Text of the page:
Ag Secretary Urges Nation's Mayors to Help USDA Expand Access to Free and Subsidized Food Programs

Susan Jones | January 19, 2023 | 11:00am EST
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A student eats lunch in her classroom at Freedom Preparatory Academy on September 10, 2020 in Provo, Utah. (Photo by GEORGE FREY/AFP via Getty Images)
A student eats lunch in her classroom at Freedom Preparatory Academy on September 10, 2020 in Provo, Utah. (Photo by GEORGE FREY/AFP via Getty Images)

( - Agriculture Secretary Tom Vilsack on Thursday urged the nation's mayors to help USDA expand access to healthy food for children and other needy people, especially at a time of inflated grocery prices.

Vilsack outlined three programs that can provide the mayors' constituents with free or subsidized food. They include WIC (Supplemental Nutrition Program for Women, Infants and Children); school lunches; and SNAP (Supplemental Nutrition Assistance Program).

"I'm here today to ask the mayors to get engaged in this effort at an even higher level," Vilsack said:

"First and foremost, we are in the process of expanding and significantly modernizing our WIC program...The sad reality of this program, despite the important work that it does, is that nearly half of those who are eligible for the program do not participate in the program.

"So we're calling on mayors across the country to make a concerted effort to connect to your WIC agency in your community and to encourage moms with young children the opportunity to take full advantage of the WIC program. It can provide a wide range of assistance and help especially during a difficult time with food prices where they are today."

USDA preliminary data for 2022 puts WIC enrollment at 6,258,352, up from 6,243,959 in 2021.

Vilsack's second recommendation involves the National School Lunch Program. "And the chances are that you may not necessarily be in a state yet that has seen the light of universal free meals for children in schools across your city. So if you are the mayor and you are in a position to talk to your school officials, encourage them to look at Community Eligibility."

USDA's Community Eligibility Provision, or CEP, is a free meal service option for schools and school districts in low-income areas. CEP allows the nation’s highest poverty schools and districts to serve breakfast and lunch at no cost to all enrolled students without collecting household applications.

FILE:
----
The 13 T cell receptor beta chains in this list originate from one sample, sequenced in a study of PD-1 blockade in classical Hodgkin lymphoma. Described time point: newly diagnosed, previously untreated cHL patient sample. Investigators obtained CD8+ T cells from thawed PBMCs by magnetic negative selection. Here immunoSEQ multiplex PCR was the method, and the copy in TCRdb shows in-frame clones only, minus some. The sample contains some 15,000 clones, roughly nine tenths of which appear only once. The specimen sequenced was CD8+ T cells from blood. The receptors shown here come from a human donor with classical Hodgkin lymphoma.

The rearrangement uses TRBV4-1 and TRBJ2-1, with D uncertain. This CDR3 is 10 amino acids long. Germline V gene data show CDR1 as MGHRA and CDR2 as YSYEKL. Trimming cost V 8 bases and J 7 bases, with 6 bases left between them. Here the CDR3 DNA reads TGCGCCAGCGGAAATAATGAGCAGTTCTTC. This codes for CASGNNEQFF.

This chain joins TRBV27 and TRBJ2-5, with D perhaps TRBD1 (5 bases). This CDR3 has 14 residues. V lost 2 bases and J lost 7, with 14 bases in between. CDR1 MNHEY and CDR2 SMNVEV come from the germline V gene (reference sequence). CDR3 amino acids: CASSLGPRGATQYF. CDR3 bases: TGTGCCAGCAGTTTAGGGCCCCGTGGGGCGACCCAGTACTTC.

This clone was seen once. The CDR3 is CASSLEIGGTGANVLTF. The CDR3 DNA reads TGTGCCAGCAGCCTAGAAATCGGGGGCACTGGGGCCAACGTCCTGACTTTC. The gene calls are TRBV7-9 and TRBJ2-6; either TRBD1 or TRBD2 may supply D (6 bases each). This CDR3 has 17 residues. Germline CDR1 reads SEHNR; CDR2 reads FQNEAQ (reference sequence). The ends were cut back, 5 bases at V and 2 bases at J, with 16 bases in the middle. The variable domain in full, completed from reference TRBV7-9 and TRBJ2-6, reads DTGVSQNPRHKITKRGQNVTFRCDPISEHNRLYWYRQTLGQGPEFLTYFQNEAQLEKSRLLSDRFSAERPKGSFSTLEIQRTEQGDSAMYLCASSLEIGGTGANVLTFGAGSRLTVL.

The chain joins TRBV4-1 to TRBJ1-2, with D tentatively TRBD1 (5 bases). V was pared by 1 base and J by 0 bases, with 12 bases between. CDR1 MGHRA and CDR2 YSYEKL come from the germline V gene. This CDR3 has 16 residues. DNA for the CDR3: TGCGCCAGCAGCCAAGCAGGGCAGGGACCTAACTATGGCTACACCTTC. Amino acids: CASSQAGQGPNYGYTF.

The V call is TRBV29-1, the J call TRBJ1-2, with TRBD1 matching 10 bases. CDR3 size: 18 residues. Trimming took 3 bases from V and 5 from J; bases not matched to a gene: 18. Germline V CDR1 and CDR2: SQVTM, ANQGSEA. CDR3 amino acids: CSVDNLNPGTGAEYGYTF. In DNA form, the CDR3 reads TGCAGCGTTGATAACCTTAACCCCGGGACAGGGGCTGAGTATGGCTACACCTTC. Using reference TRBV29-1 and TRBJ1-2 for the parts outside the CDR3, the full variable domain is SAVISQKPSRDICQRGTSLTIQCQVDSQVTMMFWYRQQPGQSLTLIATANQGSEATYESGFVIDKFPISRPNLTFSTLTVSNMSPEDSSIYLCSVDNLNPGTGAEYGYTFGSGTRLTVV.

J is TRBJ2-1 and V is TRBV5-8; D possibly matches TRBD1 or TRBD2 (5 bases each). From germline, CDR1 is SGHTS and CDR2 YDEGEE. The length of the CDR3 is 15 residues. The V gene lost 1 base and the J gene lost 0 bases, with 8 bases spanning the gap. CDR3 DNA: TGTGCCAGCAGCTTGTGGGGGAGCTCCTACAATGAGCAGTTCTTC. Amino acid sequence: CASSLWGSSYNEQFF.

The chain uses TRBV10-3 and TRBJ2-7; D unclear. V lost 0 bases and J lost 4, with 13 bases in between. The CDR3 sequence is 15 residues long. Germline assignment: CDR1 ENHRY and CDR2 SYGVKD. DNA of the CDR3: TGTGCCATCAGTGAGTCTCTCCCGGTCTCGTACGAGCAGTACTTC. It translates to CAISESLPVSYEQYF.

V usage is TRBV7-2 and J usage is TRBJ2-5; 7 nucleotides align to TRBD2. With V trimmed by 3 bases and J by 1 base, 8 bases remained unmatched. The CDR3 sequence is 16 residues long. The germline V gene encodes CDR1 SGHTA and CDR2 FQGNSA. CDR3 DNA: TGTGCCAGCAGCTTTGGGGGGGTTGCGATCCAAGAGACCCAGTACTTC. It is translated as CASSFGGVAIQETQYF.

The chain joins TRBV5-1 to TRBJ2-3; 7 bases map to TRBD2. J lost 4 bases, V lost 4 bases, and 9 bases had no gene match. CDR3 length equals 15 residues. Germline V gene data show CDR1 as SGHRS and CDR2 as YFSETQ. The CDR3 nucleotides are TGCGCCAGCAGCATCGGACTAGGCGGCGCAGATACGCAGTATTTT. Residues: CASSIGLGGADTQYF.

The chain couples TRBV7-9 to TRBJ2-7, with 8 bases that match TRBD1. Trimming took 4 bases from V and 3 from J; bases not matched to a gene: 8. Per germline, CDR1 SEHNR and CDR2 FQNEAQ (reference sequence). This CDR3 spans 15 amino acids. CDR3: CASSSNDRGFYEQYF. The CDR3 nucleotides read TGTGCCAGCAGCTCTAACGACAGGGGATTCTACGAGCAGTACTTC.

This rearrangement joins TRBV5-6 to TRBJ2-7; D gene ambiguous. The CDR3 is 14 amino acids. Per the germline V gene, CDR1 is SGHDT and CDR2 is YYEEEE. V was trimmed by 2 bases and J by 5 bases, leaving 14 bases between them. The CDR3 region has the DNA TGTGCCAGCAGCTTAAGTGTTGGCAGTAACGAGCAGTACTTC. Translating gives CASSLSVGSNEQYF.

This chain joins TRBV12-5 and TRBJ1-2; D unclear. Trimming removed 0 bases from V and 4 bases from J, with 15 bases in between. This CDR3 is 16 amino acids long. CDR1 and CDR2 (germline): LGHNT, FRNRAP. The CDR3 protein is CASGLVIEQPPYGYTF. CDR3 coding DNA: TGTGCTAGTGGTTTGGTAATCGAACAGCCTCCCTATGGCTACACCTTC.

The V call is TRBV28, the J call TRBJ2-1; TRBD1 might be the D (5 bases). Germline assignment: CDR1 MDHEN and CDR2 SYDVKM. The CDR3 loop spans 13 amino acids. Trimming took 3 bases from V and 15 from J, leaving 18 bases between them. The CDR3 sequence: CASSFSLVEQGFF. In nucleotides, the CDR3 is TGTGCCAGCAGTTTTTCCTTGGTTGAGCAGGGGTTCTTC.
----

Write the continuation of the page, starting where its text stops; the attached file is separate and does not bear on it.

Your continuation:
The USDA website says 490 schools have adopted CEP so far.

"We know from the pandemic experience that we saw a significant increase in the utilization of the school meal program," Vilsack said. "This is an opportunity to expand that program. We're also going to be in the process of continuing to upgrade the nutritional quality of those meals."

And finally, Vilsack pointed to SNAP, the program formerly dubbed "food stamps."  He said nearly 80 percent of people in the Supplemental Nutrition Assistance Program are senior citizens living on fixed incomes or working parents or people with disabilities.

"Sometimes there is this notion that there are a lot of folks out there that are taking advantage of the program," Vilsack said. "The reality is that there is a work and training requirement for those able-bodied adults who do not have children and who are in a position to work.

"So understanding and appreciating the reach of this program, making sure that your senior citizens understand and appreciate the opportunity and take advantage of this program, we can see an expansion of that effort as well."

USDA says 41,207,000 people were enrolled in SNAP in 2022, well above the 35,702,000 in 2019 before the pandemic hit.

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